Newt Pictures & Newt Wallpapers

North America, Europe and Asia. Newts metamorphose through three distinct developmental life stages: aquatic larva, terrestrial juvenile (called an eft and adult. Adult newts have lizard-like bodies and may be either fully aquatic, living permanently in the water, or semi-aquatic, living terrestrially but returning to the water each year to breed. They have the ability to regenerate limbs, eyes, spinal cords, hearts, intestines, and upper and lower jaws. The cells at the site of the injury have the ability to de-differentiate, reproduce rapidly, and differentiate again to create a new limb or organ. This distinguishes them from the free-floating eggs of frogs or toads, that are laid in clumps or in strings. Plant leaves are usually folded over and adhered to the eggs to protect them. The tadpoles, which resemble fish fry but are distinguished by their feathery external gills, hatch out in about three weeks. After hatching they eat algae, small invertebrates or other tadpoles.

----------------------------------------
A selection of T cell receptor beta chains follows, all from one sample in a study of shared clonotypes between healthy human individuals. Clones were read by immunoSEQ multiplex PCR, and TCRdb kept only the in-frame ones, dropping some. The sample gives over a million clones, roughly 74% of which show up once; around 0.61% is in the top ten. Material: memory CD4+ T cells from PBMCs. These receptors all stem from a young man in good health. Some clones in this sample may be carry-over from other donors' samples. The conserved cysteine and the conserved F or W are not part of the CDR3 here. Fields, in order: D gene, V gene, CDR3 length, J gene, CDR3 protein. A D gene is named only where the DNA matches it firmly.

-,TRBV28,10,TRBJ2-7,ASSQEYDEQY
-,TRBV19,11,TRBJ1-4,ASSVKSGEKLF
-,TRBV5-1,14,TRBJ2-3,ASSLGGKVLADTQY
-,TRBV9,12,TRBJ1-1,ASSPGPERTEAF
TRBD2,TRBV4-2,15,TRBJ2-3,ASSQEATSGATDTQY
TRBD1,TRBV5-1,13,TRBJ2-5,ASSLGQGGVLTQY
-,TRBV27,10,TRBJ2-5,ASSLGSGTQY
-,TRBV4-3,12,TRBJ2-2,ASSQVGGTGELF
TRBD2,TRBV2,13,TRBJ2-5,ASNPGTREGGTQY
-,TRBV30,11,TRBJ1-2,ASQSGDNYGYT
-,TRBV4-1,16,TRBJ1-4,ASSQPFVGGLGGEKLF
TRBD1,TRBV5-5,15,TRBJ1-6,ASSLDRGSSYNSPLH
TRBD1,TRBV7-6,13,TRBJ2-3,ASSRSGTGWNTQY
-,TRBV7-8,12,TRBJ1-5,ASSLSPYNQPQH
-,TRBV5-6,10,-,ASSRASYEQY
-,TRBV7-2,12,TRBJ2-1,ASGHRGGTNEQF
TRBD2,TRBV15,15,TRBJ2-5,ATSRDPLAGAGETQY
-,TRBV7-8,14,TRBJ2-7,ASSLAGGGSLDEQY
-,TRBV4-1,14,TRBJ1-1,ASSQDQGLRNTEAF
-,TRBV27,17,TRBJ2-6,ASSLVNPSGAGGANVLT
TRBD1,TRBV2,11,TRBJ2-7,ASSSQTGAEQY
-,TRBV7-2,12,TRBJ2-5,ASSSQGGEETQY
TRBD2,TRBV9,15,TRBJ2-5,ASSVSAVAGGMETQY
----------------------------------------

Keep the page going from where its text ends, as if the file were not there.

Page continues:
During the next few months the tadpoles undergo metamorphosis, during which they develop legs, and the gills are absorbed and replaced by air-breathing lungs. Some species, such as the North American newts, also become more brightly coloured during this phase. Once fully metamorphosised they leave the water and live a terrestrial life, when they are known as "efts".


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